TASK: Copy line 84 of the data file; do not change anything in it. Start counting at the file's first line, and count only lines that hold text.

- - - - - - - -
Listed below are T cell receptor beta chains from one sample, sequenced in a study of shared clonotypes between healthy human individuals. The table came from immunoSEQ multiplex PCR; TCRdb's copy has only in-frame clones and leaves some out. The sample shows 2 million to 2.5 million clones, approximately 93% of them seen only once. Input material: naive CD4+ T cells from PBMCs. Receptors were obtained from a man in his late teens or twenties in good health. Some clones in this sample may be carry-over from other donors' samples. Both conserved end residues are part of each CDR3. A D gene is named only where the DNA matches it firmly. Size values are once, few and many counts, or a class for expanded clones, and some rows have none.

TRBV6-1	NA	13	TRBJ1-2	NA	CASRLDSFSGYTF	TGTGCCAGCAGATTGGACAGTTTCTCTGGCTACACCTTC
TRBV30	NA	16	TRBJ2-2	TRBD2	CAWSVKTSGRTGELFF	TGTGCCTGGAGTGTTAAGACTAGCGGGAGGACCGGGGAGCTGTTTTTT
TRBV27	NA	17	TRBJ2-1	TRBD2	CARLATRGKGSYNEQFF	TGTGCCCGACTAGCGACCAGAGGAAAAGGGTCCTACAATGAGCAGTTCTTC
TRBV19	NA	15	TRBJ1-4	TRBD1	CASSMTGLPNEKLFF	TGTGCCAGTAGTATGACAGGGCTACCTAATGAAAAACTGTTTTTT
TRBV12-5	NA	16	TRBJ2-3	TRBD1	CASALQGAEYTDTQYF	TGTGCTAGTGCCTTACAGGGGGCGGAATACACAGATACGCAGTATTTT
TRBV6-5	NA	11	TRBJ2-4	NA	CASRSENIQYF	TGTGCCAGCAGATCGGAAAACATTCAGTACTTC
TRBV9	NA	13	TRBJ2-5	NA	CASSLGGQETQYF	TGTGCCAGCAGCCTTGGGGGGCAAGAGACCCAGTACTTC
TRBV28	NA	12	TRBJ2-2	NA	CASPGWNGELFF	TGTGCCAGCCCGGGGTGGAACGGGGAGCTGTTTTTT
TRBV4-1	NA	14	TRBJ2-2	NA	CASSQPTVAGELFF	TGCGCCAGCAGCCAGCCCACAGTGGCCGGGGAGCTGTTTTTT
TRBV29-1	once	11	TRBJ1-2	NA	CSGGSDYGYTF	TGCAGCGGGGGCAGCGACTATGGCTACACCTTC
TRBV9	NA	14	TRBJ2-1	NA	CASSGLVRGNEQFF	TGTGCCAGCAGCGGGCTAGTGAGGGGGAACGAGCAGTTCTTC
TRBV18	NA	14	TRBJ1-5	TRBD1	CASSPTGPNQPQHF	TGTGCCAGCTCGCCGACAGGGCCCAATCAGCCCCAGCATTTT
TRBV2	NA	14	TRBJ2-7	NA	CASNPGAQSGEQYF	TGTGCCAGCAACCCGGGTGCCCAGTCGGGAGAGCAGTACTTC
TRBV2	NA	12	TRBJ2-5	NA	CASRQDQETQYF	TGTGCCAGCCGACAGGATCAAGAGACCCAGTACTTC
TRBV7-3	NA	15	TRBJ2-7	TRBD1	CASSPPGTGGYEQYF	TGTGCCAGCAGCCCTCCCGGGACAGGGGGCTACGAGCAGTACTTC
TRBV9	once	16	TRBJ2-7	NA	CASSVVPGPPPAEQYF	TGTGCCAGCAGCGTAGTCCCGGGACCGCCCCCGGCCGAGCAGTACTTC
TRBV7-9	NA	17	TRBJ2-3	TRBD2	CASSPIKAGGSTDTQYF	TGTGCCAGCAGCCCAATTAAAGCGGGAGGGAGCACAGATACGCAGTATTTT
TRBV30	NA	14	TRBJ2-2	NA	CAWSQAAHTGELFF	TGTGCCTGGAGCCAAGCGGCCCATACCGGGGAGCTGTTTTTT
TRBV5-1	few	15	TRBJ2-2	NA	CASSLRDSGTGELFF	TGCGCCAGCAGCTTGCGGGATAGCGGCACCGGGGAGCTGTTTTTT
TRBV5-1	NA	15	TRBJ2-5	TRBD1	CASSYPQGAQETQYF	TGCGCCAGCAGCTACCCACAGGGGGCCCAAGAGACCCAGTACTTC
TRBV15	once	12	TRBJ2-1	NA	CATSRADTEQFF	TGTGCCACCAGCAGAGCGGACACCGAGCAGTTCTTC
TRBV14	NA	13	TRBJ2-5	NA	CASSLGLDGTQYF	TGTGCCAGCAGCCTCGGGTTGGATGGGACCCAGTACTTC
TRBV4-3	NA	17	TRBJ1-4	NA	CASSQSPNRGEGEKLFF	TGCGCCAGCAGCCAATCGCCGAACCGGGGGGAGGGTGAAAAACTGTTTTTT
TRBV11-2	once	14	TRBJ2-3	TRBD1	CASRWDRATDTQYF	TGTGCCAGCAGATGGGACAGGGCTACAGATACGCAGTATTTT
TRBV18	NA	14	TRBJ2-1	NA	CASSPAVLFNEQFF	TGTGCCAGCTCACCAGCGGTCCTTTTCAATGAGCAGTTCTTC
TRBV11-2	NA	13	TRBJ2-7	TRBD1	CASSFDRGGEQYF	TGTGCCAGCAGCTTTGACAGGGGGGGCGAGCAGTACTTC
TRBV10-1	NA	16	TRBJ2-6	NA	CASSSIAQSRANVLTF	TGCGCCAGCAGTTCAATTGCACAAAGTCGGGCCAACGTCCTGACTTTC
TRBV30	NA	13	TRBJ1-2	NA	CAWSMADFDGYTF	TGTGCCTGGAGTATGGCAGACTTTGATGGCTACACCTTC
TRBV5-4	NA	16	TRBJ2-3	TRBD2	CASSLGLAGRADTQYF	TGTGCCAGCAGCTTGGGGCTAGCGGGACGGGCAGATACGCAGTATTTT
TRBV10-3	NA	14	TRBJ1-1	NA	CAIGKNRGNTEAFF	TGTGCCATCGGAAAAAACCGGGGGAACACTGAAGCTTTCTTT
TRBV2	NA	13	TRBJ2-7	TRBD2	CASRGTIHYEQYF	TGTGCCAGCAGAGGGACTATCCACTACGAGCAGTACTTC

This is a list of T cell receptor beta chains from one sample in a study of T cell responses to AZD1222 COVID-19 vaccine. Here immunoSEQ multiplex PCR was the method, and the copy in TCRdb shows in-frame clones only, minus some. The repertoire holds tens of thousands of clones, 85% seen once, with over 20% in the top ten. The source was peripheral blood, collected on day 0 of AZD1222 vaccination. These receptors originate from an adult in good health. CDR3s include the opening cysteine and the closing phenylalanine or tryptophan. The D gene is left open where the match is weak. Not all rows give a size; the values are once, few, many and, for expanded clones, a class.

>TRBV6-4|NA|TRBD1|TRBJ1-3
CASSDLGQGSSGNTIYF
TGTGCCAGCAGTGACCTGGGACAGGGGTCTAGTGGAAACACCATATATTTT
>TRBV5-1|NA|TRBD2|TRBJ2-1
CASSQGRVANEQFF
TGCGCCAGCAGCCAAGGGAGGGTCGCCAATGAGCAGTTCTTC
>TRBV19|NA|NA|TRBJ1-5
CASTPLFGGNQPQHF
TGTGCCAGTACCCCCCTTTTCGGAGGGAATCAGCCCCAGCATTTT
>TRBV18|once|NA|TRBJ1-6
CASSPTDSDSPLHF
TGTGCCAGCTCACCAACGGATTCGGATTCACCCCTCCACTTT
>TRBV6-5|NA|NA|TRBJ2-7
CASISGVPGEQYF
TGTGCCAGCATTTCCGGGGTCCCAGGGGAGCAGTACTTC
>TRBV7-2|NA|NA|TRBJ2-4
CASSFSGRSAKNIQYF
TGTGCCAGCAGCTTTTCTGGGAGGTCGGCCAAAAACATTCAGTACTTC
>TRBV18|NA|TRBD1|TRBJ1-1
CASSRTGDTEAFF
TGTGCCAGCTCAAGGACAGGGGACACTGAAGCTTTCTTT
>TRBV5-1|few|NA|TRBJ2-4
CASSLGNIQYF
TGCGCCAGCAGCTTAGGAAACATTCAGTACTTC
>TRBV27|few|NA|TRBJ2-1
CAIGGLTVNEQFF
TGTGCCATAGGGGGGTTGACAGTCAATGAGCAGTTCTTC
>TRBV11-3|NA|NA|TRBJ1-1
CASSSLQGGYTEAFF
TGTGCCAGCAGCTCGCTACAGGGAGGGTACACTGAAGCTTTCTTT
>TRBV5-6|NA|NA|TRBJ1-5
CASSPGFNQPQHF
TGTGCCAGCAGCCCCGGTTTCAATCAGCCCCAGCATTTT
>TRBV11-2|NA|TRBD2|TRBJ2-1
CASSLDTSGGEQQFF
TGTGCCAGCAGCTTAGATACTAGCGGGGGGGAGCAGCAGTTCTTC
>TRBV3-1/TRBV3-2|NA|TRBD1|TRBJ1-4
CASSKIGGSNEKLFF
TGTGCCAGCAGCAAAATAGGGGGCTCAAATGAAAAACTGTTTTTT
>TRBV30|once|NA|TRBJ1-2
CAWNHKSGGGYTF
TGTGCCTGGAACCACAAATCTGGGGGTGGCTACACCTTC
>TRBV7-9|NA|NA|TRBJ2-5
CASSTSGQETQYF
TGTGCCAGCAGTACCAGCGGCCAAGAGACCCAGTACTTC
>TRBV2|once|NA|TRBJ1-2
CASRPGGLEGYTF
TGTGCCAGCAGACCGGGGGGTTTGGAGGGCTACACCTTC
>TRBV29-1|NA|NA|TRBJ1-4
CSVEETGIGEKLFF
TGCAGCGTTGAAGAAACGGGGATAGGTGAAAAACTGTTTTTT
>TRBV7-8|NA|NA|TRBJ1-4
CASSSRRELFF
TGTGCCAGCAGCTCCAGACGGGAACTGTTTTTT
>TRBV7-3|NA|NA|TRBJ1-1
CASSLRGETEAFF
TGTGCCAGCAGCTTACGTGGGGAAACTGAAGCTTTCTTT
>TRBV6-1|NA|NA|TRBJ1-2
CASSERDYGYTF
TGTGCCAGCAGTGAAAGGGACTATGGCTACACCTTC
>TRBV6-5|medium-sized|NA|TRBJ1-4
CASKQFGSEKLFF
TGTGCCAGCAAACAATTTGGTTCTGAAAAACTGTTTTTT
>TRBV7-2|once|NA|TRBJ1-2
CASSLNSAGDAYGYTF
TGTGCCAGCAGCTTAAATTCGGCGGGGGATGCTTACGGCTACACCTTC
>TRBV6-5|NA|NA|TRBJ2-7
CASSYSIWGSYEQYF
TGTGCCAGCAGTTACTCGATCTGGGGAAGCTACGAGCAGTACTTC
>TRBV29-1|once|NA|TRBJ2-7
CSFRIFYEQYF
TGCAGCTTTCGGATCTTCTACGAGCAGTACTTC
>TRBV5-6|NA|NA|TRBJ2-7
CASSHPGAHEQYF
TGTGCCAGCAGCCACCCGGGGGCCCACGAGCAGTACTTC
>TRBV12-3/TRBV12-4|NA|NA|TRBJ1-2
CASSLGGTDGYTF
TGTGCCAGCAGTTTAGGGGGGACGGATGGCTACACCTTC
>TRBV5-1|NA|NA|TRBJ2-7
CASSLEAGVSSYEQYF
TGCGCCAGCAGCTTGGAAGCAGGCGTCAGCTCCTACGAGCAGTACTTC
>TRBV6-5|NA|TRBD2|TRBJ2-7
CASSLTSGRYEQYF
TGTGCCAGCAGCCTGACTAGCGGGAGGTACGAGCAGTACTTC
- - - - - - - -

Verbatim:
TGCAGCGTTGAAGAAACGGGGATAGGTGAAAAACTGTTTTTT